I have a sweet tooth. And, yes, that sweet tooth has a cavity in it. (Hey, I really do brush and floss every day!). So imagine my dismay today, as I was munching on a Butterfinger, when I came across this Time article explaining the correlation between eating candy in childhood and... adult crime! Ay dios mio.
Simon Moore, a senior lecturer in Violence and Society Research at Cardiff University in the U.K., has been conducting an ongoing study on what factors lead children to commit crimes as adults. He has been following 17,000 people born in April 1970; when they were 10, he asked them how much candy they ate, and at 34 they were asked if they had been convicted of a crime. A whopping 69% who had been convicted of a violent crime admitted to eating candy almost every day as a child.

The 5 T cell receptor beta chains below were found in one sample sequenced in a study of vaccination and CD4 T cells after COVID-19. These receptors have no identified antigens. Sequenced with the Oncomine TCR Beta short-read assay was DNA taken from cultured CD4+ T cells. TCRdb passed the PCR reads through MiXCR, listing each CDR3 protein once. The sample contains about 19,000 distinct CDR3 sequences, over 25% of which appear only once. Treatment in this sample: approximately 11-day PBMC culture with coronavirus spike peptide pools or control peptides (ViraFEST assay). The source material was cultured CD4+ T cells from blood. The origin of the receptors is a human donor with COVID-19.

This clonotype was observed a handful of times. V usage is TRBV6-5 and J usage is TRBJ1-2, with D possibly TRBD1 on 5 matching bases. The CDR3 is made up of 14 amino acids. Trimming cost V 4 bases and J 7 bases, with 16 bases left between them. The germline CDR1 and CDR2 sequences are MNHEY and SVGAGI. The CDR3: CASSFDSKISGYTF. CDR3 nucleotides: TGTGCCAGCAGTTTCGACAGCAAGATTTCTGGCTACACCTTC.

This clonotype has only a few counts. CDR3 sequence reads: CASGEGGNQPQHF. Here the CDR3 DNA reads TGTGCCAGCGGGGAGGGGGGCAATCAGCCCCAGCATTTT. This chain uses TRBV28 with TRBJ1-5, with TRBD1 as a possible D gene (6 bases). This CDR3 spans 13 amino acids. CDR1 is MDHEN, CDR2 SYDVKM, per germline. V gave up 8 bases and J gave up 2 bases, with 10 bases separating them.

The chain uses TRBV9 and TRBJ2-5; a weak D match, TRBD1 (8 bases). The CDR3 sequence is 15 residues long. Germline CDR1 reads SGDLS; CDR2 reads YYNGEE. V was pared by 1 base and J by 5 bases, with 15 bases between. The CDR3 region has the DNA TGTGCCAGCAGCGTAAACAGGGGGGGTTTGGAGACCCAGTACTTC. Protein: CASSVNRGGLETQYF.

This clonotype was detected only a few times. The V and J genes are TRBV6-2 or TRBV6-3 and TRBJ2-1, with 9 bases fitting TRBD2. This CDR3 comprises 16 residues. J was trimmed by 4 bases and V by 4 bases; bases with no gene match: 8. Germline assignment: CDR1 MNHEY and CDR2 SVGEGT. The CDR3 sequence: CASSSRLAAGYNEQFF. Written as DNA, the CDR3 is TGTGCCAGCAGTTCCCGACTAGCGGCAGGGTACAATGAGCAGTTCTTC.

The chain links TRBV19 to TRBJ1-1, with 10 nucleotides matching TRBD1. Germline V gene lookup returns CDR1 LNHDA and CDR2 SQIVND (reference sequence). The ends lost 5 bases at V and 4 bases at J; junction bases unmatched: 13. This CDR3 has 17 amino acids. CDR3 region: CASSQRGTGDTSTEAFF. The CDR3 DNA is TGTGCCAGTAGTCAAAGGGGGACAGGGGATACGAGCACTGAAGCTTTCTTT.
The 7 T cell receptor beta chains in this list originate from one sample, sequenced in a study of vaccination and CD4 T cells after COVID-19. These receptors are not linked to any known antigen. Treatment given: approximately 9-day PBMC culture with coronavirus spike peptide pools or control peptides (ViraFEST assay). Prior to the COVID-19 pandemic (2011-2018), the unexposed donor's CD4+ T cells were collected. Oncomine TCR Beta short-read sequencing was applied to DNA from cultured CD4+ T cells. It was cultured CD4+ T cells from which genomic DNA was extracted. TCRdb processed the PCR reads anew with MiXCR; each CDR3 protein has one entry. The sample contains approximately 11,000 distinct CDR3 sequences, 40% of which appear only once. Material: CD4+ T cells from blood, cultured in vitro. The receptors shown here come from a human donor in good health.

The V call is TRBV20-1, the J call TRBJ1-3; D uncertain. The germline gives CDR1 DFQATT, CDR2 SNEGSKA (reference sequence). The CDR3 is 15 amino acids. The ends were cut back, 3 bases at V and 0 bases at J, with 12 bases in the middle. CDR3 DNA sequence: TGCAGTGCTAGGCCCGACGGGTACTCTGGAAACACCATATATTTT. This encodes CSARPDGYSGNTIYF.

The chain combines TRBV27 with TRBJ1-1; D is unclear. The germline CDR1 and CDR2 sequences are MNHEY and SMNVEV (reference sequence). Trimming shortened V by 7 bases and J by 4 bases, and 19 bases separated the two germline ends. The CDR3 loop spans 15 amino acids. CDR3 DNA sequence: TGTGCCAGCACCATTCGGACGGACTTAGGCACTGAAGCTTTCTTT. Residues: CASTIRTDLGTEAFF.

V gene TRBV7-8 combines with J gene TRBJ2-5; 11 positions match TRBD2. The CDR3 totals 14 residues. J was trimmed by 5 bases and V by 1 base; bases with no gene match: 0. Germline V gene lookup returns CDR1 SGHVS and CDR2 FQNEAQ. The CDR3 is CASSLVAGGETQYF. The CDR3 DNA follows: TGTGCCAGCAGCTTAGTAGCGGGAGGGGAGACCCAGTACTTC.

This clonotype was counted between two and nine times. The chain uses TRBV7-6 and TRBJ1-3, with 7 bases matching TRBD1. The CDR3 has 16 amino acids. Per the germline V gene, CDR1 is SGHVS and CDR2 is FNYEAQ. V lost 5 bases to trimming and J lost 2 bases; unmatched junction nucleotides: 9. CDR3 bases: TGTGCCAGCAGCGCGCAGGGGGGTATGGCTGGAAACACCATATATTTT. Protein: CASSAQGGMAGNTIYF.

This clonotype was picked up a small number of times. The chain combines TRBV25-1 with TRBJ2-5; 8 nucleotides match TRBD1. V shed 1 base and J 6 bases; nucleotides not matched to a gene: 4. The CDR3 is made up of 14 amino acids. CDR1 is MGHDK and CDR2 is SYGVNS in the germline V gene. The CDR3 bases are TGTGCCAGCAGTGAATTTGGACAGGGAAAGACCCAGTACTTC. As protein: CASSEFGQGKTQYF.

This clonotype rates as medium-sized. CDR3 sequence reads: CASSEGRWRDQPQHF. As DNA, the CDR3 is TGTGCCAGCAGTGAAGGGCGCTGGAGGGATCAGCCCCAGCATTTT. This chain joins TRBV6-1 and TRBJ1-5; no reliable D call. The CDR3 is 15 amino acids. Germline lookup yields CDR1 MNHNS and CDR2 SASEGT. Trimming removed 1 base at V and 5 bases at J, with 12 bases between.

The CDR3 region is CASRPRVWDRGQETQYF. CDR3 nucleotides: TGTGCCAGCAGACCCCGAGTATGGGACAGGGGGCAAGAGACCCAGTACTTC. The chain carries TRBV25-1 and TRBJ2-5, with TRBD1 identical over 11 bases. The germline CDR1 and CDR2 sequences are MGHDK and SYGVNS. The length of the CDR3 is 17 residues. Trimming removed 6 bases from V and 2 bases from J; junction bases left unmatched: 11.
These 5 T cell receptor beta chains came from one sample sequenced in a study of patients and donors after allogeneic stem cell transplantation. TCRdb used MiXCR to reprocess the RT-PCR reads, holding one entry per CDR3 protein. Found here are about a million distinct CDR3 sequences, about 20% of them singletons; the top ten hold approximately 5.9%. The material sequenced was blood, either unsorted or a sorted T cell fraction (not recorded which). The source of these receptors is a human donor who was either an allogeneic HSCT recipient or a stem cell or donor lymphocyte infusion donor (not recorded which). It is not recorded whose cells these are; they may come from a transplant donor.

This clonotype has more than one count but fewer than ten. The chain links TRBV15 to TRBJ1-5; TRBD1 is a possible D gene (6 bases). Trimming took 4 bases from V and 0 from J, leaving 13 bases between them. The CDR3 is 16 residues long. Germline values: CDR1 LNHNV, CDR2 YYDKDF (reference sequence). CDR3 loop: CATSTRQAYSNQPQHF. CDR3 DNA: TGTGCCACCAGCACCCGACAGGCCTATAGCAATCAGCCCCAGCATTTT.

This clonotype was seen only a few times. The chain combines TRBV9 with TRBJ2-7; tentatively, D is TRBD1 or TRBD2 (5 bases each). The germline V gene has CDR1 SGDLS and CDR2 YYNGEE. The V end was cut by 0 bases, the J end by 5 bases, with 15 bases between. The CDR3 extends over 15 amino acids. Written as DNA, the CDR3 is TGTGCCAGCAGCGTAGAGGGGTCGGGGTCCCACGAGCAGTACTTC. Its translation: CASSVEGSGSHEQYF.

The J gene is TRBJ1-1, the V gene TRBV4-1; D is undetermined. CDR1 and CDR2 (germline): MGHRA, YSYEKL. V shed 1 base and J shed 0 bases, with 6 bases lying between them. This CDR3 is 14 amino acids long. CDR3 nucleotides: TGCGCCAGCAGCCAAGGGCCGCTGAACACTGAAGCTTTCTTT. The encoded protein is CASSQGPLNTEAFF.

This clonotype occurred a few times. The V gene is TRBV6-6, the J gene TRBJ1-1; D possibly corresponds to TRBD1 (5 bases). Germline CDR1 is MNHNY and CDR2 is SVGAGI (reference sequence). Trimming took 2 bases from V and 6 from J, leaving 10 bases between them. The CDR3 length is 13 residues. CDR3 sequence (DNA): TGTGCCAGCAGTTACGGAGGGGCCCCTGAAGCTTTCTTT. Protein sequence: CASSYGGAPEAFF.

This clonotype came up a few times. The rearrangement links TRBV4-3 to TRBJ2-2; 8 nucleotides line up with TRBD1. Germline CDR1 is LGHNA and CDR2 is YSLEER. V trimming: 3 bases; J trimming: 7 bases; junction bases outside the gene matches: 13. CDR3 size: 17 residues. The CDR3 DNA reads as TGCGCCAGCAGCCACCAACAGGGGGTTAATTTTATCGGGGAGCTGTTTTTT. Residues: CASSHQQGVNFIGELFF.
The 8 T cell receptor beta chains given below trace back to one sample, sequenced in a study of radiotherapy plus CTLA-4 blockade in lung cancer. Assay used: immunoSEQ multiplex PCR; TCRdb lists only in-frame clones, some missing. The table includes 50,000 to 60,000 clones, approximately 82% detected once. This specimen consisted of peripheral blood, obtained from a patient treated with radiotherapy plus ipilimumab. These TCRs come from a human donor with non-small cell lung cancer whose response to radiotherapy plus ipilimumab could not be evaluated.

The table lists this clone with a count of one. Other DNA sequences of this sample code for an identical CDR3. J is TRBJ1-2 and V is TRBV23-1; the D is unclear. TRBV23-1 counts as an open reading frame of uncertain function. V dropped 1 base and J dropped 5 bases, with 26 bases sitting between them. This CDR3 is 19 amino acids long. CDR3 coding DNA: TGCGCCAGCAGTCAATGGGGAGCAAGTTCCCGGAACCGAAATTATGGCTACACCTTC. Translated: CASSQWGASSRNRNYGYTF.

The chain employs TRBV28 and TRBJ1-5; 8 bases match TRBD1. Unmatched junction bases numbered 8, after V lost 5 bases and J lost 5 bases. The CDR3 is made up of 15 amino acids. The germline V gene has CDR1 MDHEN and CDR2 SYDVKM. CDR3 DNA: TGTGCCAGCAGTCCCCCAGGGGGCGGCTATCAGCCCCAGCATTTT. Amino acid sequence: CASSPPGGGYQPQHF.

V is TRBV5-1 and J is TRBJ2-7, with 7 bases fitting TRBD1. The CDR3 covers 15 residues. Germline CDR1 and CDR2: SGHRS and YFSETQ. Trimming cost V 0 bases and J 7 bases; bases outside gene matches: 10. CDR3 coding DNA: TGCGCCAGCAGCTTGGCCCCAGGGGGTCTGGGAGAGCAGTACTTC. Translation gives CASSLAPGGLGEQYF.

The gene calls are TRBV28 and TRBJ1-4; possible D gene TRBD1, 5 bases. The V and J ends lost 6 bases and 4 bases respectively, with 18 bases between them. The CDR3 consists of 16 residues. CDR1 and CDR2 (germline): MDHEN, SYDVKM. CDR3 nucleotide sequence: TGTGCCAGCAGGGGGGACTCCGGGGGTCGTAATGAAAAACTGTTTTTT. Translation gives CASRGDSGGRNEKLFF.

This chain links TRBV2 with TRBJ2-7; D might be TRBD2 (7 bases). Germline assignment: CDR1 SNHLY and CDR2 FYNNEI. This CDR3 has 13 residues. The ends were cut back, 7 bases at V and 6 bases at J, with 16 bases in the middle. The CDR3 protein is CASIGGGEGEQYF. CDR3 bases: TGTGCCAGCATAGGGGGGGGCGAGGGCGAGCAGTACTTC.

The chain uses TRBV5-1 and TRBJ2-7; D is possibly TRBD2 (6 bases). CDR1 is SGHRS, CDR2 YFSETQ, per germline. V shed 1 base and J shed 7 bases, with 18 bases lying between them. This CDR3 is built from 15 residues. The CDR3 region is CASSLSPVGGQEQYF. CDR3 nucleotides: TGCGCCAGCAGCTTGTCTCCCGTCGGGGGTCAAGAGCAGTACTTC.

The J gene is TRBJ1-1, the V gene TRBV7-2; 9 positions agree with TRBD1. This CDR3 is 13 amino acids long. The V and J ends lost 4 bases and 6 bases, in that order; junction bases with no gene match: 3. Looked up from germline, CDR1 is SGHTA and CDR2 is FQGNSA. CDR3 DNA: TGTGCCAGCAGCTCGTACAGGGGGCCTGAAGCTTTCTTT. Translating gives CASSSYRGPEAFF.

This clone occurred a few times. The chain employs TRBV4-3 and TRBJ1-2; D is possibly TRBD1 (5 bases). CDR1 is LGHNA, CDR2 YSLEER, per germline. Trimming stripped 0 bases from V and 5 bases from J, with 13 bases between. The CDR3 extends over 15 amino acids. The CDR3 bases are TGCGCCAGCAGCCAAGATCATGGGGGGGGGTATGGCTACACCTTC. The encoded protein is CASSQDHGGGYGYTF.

This study did take into account other factors like family, environment and education, but candy consumption still prevailed as the connector. Moore suggests that a eating a lot of treats as a kid shows a lack of discipline and a need for instant gratification that manifests in adulthood as poor decision-making skills and impulse control. Overall, this study makes an excellent argument for the importance that diet has in affecting behavior.
So... yeah. I should bulk up on the veggies instead of M&Ms (I know, candy corn doesn't count as a vegetable!). The good news? Thus far, I have managed to stay out of jail -- even with my accomplices Mr. Sour Patch and Ms. Baby Ruth egging me on.